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Muhurat Trading


wealthymatters.com

The  festival of Diwali is associated with Laxmi, the goddess of wealth; it is considered an auspicious time for spending and earning money. The customary trading tradition on the day of Diwali is unique to India where markets open for a short duration in the evening to pay obeisance to Lakshmi, the Hindu goddess of wealth and prosperity. This Muhurat Trading is a centuries old tradition. The day holds significance as it marks the beginning of the New Year, as per the Marwari tradition.Also the Gujarati new year begins a day after Diwali.

More often than not, the benchmark indices have ended higher, albeit by a small margin. The time for trading is specified by the exchanges and usually takes place for about an hour.This year,the  Muhurat trading  happened on 13 November between 3:30pm and 5:15pm.

Muhurat trading happens not only in stock markets but also commodity exchanges. Major commodity exchanges like MCX, NCDEX and others were open for trade from 5:30 pm to 8pm. Read more of this post

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Safer Bets


 The return of capital is more important than the return on capital.So it is important to avoid the pump and dump operations of promoters and market operators. Here is a list of safer promoters compiled by jigs of  BSE India Market View

Indian promoter groups:

Birla(founded in 1861),
TATA (founded in 1868),
Dabur(1884),
Kirloskar(1888),
Godrej (1897),
Murugappa (1900),
TVS(1911),
Singhania(1918),
Bajaj(1926),
Ramco(1938),
Mahindra(1945),
Hero (1956),
Kalyani(1964),
HDFC(1977),
Jubilant (1978). Read more of this post

Strategies To Make Money In The Stock Market


wealthymattersFirst, remember Benjamin Graham’s mantra “The essence of portfolio management is the management of RISKS, not the management of RETURNS. Well-managed portfolios start with this precept.”

Second,remember what Baron Rothschild said – “I never buy at the bottom and I always sell too soon.” Trying to squeeze the last drop of profit from every deal might not be such a great idea.

Third,consider doing what Bernard Baruch used to do. Some 70 years ago, he would research a stock, buy it, and then each time the stock rose 10% from his purchase price, buy an additional amount equal to his first purchase. If the stock began declining he would sell everything he had bought when the drop equaled 10% of its top price.

 

 

Edward Zajac – 94 year old investor


This is a story I came across in the Economic Times.It seems to be a reprint from Bloomberg.I have this story pinned to my notice board just to remind me how Dumb Money can become Smart Money.Here is a person who seems to have made good money without trying to become an expert at investing.He has accepted his lack of expertise and found a way to benefit from the expertise of the “smart money”.His method involves just looking at some basic facts before putting his money in a company.The skills required are really basic.The rest of his magic merely seems to be a result of compounding due to his Time in the Market and the wisdom that comes from experience.To follow him we don’t need to understand financial statements or master technical analysis.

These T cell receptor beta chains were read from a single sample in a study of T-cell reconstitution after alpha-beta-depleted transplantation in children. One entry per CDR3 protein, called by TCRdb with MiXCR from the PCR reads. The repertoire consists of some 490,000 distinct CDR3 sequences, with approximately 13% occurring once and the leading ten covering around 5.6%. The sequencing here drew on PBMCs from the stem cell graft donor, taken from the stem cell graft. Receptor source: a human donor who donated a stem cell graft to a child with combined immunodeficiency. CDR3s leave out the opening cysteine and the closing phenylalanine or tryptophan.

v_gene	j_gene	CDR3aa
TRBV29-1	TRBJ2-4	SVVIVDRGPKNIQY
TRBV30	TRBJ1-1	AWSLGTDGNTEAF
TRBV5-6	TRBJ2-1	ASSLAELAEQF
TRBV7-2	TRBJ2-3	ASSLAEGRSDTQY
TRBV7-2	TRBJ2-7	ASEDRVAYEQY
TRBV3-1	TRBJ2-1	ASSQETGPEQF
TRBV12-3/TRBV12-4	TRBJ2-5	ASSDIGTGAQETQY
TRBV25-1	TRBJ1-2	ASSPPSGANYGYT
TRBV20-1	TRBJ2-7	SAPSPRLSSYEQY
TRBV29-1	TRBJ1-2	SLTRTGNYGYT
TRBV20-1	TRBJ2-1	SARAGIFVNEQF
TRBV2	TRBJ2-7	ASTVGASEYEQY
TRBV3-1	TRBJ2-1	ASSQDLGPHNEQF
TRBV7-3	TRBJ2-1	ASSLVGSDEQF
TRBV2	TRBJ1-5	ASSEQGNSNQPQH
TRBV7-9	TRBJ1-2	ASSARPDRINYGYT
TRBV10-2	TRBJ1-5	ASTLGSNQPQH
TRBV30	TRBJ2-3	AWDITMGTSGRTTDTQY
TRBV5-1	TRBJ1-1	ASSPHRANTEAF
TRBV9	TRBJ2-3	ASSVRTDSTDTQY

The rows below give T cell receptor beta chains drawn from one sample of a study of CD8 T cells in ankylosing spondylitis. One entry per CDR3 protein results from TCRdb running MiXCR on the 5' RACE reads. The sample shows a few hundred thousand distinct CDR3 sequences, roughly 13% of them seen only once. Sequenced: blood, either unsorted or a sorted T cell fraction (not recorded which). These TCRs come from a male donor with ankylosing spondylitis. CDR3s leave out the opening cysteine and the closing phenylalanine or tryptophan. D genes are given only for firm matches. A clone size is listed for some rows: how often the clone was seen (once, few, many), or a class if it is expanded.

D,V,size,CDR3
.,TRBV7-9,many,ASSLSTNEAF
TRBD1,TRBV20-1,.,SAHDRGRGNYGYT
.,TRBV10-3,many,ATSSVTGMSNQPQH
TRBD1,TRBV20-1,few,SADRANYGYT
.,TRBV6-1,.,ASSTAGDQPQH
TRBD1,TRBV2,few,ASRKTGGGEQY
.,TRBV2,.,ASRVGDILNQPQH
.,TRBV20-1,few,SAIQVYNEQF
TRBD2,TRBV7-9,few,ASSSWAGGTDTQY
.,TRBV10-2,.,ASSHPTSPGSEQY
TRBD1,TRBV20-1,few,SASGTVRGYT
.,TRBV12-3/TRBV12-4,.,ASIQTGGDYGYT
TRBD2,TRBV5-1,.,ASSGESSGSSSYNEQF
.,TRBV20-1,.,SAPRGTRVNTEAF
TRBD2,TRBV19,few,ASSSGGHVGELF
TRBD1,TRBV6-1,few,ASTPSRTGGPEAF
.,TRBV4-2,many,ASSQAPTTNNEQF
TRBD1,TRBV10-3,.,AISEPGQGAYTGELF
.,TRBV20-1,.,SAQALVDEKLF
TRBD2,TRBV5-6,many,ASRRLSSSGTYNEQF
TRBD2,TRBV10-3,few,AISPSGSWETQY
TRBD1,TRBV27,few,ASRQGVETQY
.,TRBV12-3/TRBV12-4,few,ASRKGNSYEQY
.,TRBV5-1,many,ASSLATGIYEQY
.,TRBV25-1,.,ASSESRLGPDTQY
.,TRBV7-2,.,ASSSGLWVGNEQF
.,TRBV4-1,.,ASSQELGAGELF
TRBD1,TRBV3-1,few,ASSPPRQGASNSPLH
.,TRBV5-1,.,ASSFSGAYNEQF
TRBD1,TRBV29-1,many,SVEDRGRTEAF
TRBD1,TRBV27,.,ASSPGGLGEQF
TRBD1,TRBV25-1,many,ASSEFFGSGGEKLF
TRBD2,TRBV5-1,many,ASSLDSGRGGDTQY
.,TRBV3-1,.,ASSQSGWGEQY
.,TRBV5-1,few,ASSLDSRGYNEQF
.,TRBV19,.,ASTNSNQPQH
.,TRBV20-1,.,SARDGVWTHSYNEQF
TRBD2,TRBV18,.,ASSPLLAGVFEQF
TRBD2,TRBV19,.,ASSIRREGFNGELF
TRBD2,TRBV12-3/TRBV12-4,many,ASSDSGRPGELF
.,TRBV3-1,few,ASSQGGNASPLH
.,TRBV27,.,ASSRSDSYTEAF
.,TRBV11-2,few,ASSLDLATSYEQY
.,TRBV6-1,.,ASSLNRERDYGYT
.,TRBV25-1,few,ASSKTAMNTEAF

Buy & hold strategy not dead yet for 94-year-old investor

wealthymatters.comNEW YORK: Stick with stocks, says investor Edward Zajac. He should know. The 94-year-old has been trading for 72 years and said he’s made about $2.5 million.

“I am a live, open-hearted investor,” said Zajac. “I’m willing to hold that stock 5, 10 years, if I have to.” Zajac, who lives with his daughter in Henderson, Nevada, bought his first stock, Petroleum & Resources, in 1937 while attending the University of Illinois. He’s invested full-time since 1968, after retiring from installing computer systems to travel the US in a recreational vehicle with his wife. Read more of this post

The Ascent of Money


wealthymatters.comThe Ascent of Money by Niall Ferguson is a fantastic book.I was drawn to read it after watching the TV series based on the book and I have no regrets.It’s time and money well spent.

The book describes how banks, joint stock stock companies, bond markets, insurance companies, etc. originated at different places, at different points in time, in response to specific needs .While I was reading the book I had many aha moments and I heartily recommend the book to anyone who wishes to understand our modern financial world better.

Prof.Ferguson also tells the fascinating stories of how time and again with every financial innovation there have been abuses and excesses.These stories are great to remind us that neither good nor bad times last forever,that frauds and scams are par for the course and that no financial crisis is the end of the world though it might end the world as we know it. Read more of this post

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